Are Florida Assisted Living Facilities required to have an AED (defibrillator)? Yes....In July of 2011 HB 945 2010 will requires all Florida assisted living facilities with 17 or more beds to possess a functioning AED - automated external defibrillator.
What is an AED and how does it work? An Automated External Defibrillator or AED is a portable, battery operated electronic device about the size of a laptop computer. The AED automatically diagnoses the potentially life threatening cardiac arrhythmias of ventricular fibrillation and ventricular tachycardia in a victim and is able to treat the patient by an electrical shock which stops the arrhythmia, allowing the heart to re-establish an effective rhythm. AEDs are designed to be simple so that anyone can use one. With proper training, AEDs are highly effective at saving lives.
Should I wait until July 2011 to purchase the AED for my Assisted Living Facility? No. You should not wait. In addition to selecting the correct make and model AED you will also need to determine the proper placement of the AED as well as determine who will be responsible for AED maintenance. Additionally you will want to train as many staff members as possible how to use the AED. This takes time - so start planning now.
How much does an Automated External Defibrillator cost? AEDs or Automated External Defibrillators range in price from about $1250 up to about $1700. In addition to the AED you will also want a wall mounted alarmed cabinet that keeps the AED from growing legs and makes the AED easy to find in the event of an emergency. AED cabinets range from $175 to $400 depending on the quality of the cabinet. Call 877-6-AED-CPR (877-623-3277) for a special Florida Assisted Living Facility AED Package.
What do you mean by AED package? Keep in mind you are buying a life saving device so it is very important you have all of the facts and understand what you are purchasing. Our AED package will include the Automated External Defibrillator (AED), Medical Authorization (prescription), rescue ready kit with razor, trauma shears, mask and gloves, AED alarmed cabinet, sign for above the AED and CPR AED training for your staff.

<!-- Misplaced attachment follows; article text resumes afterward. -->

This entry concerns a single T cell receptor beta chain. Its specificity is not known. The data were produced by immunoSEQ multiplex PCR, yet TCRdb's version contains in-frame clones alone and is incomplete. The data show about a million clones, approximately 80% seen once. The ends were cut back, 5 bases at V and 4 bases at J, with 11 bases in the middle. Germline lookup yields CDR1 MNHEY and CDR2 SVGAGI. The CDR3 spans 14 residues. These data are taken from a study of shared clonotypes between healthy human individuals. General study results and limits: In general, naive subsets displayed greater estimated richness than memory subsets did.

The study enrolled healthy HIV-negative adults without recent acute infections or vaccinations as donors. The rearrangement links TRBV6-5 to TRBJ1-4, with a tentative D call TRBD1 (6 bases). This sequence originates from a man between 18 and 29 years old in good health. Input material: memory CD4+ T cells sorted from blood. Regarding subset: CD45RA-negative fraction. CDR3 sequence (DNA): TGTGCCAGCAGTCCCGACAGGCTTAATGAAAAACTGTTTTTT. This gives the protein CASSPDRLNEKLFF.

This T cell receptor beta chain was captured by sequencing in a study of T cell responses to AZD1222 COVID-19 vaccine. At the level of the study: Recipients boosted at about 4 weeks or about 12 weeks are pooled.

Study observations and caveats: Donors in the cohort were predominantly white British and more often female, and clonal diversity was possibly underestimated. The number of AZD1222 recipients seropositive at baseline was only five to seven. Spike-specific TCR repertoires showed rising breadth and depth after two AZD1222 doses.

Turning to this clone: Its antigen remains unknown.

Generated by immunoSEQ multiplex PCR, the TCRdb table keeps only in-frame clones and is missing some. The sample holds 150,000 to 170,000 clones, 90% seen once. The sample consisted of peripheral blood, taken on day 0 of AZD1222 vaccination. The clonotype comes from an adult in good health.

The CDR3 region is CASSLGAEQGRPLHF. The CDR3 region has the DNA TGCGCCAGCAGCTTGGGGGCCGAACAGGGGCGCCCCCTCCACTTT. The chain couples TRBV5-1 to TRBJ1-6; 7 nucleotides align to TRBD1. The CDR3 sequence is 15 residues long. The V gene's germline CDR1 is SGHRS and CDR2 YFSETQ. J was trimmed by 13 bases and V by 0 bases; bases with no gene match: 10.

Once I buy the AED package is their anything else I need to purchase? Assuming that one (1) AED is adequate for the size of your facility the above package should be everything you need. Depending on the size of your staff, additional training classes may be required.
How do I know if one (1) AED is enough for my long term care or assisted living facility? How long will it take you to walk from the farthest point in your facility to the AED and back again? The American Heart Association recommends that an AED deliver a shock to a victim within 3 minutes of collapse. Assuming an average walking speed of 4.75 feet per second see how far you can get in 90 seconds. If you can’t reach the farthest area of your facility, you may need additional AEDs.
Once we purchase the AED I am done right? No. AEDs should be inspected per the manufacturers guidelines, typically once per month and these inspections should be recorded. As part of our onsite CPR AED training class we will teach you how to properly test your AED, change the electrode pads and replace the battery.
Why not buy a cheap AED from some website or EBAY? Is it a new or used AED? Who is the company? Are they familiar with the Florida AED laws? Do they offer training? Medical authorization? Has the salesperson every used an AED? If you have a problem is there a local representative or will you be talking to a call center in India? Warranty? Once you give them your money, will the AED show up?
Money is tight, why not buy the cheapest Automated External Defibrillator (AED) available? When it comes to life saving devices never cut corners. Would you bargain shop for the cheapest heart surgeon? Would you buy the cheapest parachute if you were skydiving? The answer to both is no. Make certain you purchase a quality AED from a distributor and manufacturer that has been around a while and appears to be financially sound. Do not risk buying from a manufacturer that may go out of business like AccessCardio, which closed its doors several years ago leaving the AED owners with useless junk that can no longer be utilized.
How many companies make AEDs? There are six companies that are actively selling AEDs in the Florida market. These AED companies are Medtronic Physio Control, Cardiac Science, Defibtech, Heartsine, Philips and Zoll.
We have an AED that does not work. Can you repair it? Yes, many of our customers have AEDs that are no longer working properly. Often times we are able to upgrade the software, replace the old batteries and AED electrode pads and get them back into service. If the AED requires additional work, we will contact the manufacturer to see if the problem is covered under warranty. If you have an AED that is not working, call us. You have nothing to lose.